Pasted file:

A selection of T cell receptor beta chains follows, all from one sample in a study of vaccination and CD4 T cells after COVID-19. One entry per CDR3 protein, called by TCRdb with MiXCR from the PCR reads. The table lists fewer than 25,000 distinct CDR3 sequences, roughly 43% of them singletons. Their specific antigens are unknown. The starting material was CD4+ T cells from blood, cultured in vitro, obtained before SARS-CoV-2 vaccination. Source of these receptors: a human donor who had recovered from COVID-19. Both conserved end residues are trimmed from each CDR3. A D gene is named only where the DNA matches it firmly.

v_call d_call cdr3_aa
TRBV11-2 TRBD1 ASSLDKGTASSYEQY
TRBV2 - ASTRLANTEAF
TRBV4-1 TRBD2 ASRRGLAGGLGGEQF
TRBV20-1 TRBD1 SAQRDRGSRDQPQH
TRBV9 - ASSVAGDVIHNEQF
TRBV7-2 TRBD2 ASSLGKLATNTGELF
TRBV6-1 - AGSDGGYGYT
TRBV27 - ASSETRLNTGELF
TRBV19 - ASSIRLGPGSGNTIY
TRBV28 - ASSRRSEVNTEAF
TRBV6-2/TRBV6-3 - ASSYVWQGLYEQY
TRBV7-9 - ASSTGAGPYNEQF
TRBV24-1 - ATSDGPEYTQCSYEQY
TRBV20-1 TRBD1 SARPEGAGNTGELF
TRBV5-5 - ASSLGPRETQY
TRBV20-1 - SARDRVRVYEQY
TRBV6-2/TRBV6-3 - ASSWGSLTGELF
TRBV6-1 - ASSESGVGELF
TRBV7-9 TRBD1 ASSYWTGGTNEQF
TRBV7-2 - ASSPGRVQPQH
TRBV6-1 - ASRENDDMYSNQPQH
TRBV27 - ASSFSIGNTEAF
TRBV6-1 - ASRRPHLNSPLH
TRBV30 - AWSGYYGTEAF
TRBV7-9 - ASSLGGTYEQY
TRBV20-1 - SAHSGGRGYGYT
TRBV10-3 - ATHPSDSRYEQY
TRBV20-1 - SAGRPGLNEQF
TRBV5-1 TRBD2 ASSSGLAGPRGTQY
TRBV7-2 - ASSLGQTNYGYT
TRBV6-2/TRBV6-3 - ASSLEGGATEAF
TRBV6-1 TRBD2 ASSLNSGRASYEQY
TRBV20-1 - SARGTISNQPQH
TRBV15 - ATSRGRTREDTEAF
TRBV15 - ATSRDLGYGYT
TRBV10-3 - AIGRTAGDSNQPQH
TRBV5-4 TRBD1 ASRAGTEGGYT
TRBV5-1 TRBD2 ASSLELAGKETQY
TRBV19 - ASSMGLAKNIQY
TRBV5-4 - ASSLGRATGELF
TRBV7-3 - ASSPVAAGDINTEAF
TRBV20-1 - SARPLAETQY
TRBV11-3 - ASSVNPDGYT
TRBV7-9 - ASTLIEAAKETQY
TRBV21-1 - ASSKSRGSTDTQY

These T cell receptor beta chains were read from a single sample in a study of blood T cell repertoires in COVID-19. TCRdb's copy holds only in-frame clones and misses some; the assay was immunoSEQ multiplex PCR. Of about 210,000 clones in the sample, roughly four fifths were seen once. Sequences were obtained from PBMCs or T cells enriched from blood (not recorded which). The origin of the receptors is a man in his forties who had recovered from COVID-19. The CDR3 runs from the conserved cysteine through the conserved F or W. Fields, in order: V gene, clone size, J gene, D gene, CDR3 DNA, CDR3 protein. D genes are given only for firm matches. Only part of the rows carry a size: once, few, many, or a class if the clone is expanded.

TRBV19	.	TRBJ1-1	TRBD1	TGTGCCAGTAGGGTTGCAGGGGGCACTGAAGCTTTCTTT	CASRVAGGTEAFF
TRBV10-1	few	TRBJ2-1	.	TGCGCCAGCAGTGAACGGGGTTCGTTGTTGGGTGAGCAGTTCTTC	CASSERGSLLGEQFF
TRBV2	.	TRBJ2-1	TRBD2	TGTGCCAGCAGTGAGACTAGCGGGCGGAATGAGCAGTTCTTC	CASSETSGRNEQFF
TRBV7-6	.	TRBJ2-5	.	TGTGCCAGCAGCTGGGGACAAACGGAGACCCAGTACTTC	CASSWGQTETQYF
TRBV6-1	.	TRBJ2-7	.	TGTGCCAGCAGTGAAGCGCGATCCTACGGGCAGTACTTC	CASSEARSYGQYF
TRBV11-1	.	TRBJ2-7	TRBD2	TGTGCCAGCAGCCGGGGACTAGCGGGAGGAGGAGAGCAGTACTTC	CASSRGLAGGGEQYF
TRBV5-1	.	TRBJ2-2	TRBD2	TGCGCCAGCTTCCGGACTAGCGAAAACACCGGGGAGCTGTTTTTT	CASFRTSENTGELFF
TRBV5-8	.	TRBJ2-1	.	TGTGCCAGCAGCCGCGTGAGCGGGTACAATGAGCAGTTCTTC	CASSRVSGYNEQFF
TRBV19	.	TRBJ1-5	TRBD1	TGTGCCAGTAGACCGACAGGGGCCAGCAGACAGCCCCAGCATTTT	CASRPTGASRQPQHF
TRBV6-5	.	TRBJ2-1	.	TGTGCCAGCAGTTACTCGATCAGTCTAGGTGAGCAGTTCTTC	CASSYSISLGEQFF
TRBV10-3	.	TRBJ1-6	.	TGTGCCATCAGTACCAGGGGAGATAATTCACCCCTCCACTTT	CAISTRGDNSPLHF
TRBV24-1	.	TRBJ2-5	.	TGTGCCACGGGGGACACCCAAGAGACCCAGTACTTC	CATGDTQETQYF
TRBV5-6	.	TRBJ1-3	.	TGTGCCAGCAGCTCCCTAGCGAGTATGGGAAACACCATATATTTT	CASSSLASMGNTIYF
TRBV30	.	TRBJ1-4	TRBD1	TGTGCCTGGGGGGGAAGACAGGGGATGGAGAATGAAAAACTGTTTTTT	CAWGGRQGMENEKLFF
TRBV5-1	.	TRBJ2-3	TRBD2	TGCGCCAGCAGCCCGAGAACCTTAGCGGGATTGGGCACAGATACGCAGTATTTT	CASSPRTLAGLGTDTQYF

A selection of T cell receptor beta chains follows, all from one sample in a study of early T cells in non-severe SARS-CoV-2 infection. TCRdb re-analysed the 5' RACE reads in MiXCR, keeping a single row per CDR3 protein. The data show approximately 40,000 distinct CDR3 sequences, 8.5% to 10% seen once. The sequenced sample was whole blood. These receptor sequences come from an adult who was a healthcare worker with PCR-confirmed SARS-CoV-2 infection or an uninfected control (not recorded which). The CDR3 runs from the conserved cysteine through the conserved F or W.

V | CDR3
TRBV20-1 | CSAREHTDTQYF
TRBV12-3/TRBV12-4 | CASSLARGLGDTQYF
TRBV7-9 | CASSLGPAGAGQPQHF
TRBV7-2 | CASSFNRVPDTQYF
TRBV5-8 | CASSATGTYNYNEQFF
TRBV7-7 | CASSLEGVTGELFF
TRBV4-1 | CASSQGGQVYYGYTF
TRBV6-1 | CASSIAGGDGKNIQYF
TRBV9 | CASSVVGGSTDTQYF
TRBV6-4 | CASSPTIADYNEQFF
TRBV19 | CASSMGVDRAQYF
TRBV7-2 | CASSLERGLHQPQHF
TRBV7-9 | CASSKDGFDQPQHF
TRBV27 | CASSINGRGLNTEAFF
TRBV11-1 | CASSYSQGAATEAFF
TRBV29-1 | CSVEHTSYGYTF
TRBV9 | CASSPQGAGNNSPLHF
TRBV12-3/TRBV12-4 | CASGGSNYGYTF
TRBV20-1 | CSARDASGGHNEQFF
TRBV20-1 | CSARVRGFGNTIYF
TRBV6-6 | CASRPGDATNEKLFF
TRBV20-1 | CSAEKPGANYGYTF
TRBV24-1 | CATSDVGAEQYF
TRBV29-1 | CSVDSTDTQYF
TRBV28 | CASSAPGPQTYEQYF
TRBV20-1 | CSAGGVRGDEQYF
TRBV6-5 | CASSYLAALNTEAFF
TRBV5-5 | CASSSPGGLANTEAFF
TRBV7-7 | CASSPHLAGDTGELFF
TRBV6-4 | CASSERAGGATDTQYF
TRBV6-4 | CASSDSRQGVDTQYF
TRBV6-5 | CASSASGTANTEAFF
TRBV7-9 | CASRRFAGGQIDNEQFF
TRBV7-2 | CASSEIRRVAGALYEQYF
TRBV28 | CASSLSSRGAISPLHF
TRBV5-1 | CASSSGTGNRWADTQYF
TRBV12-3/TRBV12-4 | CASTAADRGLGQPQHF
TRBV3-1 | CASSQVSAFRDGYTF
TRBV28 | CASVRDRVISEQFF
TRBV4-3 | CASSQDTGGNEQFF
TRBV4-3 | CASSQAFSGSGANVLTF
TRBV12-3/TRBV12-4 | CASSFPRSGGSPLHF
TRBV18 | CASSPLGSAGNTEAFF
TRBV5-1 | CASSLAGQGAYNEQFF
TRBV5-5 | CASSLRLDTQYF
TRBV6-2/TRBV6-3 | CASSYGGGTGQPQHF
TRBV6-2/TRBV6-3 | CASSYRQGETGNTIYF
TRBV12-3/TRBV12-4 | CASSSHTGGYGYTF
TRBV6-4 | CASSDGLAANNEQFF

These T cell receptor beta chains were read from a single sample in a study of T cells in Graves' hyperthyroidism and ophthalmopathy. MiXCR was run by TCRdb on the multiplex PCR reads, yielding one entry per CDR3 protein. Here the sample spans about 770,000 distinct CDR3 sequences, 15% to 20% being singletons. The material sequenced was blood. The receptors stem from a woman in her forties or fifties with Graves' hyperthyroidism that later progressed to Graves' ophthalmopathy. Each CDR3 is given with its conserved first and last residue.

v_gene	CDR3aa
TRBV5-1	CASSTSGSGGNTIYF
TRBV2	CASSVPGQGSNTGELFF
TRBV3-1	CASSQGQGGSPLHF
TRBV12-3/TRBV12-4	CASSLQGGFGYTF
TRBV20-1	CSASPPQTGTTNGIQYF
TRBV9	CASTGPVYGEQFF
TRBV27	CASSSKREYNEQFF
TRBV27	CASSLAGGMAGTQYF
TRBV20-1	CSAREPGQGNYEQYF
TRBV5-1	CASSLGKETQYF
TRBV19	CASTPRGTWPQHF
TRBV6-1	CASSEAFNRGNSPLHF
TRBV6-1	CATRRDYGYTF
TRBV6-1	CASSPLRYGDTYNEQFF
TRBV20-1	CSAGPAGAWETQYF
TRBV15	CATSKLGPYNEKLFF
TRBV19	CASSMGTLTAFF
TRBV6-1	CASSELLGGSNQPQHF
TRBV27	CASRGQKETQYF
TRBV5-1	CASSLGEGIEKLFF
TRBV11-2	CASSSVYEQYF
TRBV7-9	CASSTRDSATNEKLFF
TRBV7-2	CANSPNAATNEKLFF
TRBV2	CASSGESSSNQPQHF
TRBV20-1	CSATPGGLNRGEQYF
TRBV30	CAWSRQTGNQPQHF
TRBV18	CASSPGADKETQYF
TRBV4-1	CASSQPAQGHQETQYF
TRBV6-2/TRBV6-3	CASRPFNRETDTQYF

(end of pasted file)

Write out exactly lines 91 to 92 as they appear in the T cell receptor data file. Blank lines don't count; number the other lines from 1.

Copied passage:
TRBV20-1 | CSAGGVRGDEQYF
TRBV6-5 | CASSYLAALNTEAFF